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How to Dispose of a Microwave

A close-up of an old microwave against a backsplash.

Microwave Disposal Options for Any Home Cleanout

Since 1945, microwave ovens have been a kitchen staple — but that doesn’t make them invincible to damage or wear and tear. Microwaves break all the time with an average shelf life of eight years. Whether it’s donating an outdated model or tossing it alongside other broken kitchen appliances, learn how to get rid of an old microwave in six easy ways.


6 Ways to Dispose of an Old Microwave

A close-up of an old microwave against a backsplash.

1. Sell It Online

Is your outdated microwave still working but you want to upgrade it for a kitchen remodel or get rid of it before a move? Sell the appliance to a local buyer online. The average used microwave sells for $25 but the return can be up to $100 for nicer models. Start a listing with one of these popular sites:

Woman posting her used microwave online on her laptop.

Tips for Selling a Microwave Online

Research Prices
Take Clear Pictures
Know Your Specs
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Pro Tip

Tossing other appliances? Our electronics waste removal guide is the best way to learn how to get rid of any unwanted or broken household junk.

3. Recycle It

Recycling your old microwave is a great, eco-friendly way to get it off your hands. Some recycling centers will even offer cash incentives, particularly if you're tossing more than one appliance at once. Check out RecyclerFinder.com, your utility company website or local government for more information. If your microwave is broken, contact an electronic repair shop to see if they’ll use it for parts.

Microwaves stacked in pile of appliances at recycling center.

Look Up Local E-Waste Regulations Before Tossing a Microwave

Microwaves are considered electronic waste or e-waste. Regulations for tossing e-waste can vary greatly from place to place. Be sure to check your local government's website for the most up-to-date guidelines on e-waste disposal so you can get rid of it properly.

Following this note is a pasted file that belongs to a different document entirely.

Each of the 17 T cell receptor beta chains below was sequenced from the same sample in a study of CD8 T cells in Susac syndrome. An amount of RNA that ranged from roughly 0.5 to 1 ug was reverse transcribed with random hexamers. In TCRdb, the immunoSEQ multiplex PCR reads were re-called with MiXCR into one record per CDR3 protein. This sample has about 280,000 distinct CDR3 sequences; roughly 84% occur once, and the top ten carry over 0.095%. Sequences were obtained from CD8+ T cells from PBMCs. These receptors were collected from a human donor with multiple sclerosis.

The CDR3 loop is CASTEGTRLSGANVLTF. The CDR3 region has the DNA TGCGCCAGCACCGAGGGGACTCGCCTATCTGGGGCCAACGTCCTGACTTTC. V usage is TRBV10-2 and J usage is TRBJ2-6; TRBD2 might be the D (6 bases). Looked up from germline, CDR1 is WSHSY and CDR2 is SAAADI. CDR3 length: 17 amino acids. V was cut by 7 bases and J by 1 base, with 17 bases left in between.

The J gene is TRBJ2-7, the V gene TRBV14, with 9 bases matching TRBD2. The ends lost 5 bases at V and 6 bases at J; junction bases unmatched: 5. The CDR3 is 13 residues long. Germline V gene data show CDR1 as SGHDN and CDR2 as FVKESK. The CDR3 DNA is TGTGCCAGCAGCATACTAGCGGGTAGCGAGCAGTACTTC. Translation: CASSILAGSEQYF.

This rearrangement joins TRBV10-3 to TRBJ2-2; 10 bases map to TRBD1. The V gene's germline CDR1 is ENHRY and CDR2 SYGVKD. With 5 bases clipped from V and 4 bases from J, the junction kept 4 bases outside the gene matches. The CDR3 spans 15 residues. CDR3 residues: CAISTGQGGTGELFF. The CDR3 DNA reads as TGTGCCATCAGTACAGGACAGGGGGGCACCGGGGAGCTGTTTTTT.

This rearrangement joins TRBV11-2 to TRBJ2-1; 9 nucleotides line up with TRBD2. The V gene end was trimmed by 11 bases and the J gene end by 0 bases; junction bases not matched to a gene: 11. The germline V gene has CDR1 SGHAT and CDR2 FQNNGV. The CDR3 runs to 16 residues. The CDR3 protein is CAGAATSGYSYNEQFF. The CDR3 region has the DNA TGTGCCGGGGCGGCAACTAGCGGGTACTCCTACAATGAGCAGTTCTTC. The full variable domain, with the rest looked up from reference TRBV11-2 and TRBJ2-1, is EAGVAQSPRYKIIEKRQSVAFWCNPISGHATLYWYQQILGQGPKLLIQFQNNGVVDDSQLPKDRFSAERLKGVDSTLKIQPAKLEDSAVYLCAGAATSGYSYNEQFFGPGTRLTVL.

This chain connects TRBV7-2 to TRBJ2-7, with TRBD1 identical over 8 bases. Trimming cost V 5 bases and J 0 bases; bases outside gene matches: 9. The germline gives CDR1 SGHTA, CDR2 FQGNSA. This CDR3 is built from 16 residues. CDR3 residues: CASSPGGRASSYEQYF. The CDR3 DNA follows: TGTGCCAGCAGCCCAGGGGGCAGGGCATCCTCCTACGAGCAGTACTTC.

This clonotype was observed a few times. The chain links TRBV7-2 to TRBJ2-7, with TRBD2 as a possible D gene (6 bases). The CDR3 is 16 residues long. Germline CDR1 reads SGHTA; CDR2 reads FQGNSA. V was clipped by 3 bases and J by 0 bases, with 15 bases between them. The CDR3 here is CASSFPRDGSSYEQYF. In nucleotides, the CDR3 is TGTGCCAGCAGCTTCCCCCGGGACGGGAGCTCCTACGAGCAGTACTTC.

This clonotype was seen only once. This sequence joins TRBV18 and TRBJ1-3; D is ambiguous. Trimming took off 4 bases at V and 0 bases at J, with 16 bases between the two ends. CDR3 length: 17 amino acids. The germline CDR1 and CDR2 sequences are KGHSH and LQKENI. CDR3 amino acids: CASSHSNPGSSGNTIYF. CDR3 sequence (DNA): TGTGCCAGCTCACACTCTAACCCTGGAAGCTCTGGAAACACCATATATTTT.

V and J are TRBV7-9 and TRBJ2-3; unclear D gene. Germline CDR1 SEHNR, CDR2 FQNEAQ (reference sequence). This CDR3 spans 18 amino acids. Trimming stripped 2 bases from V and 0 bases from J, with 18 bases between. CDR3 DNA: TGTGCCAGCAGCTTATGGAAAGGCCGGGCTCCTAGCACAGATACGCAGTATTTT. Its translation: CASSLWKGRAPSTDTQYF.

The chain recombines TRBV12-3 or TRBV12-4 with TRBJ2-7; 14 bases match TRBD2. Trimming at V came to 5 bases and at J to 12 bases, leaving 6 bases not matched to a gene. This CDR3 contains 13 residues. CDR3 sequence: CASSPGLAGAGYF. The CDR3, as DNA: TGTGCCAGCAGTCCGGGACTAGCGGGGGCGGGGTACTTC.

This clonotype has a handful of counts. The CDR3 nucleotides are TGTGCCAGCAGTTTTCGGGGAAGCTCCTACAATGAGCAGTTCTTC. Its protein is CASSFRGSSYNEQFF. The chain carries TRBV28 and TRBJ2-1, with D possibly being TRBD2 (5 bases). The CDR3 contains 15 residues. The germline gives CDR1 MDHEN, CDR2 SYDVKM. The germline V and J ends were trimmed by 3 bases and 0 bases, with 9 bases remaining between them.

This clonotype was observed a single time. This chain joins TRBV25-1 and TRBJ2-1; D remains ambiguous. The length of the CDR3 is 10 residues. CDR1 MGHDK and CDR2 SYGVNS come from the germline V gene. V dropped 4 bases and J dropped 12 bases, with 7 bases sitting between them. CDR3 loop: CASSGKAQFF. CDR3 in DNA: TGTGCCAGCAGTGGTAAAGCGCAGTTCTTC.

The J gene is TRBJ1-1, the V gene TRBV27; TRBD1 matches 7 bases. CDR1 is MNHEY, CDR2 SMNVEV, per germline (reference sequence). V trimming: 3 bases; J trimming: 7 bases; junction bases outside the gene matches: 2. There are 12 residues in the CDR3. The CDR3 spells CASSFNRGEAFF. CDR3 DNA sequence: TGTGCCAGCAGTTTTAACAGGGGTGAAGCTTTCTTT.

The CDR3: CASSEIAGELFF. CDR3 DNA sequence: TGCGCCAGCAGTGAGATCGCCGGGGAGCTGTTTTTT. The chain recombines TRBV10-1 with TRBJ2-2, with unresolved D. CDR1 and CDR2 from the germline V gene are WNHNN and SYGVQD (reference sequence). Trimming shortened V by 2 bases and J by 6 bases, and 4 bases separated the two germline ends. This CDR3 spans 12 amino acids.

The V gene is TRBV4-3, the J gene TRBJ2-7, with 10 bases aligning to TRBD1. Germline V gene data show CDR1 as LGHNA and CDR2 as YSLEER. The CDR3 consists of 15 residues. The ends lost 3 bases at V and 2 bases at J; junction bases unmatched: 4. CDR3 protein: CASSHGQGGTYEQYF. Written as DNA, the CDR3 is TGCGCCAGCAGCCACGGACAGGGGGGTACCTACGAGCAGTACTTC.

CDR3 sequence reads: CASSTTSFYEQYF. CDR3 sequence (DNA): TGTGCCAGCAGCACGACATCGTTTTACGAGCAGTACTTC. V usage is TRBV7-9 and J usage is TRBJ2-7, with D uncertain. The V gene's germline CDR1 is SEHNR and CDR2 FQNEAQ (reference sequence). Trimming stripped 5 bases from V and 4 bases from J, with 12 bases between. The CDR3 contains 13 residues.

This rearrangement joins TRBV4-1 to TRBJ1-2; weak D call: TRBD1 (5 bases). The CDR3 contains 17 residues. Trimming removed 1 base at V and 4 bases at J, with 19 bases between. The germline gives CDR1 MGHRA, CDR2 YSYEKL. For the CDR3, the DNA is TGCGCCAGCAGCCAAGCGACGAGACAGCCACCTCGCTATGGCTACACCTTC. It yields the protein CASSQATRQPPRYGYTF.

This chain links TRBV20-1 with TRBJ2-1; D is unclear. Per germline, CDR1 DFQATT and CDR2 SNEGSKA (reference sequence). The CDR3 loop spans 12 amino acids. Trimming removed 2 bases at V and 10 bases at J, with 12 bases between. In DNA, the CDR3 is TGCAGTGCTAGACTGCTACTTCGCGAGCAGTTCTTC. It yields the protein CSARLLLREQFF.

4. Put It on the Curb

Placing your microwave on the curb may be a convenient disposal option, but you'll need to research your local regulations first. Most cities will steer you to recycling centers in order to keep e-waste out of landfills. Others may require you to package up the microwave before they’ll take it, and nearly all municipalities have limited bulk waste pickup days, meaning you could be holding onto your old microwave longer than expected.

Microwave sitting curbside next to trash receptacle.
Old microwave stacked on washer and dryer on back of junk removal vehicle.

5. Use a Junk Removal Service

Junk removal companies will enter your home to remove microwaves and other junk. Keep in mind they charge by the truckload, so you’ll still cover the cost of any unused space. This option is beneficial if you have a lot of items you need tossed and prefer to pay junk removers to move items for you.

6. Rent a Dumpster

Rent a roll off dumpster for a convenient way to get rid of a microwave during a larger junk removal project, like cleaning out a house. A container can be delivered right to your driveway, shortening the distance to dispose of waste and making any cleanup a breeze. This option gives you the ability to work at your own pace and not have to stop progress to drive to and from the landfill yourself.

Microwave sitting at the bottom of an empty dumpster.

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Microwave Disposal FAQs

How long do microwaves usually last?

Do scrap metal collectors take microwaves?

Can microwaves go to landfills?

More Debris Removal Resources

Getting rid of more than just a microwave? We’ll walk you through the disposal process for regular unwanted items, both inside and outside the home. Check out our straightforward disposal guides, useful articles and blog posts to learn more.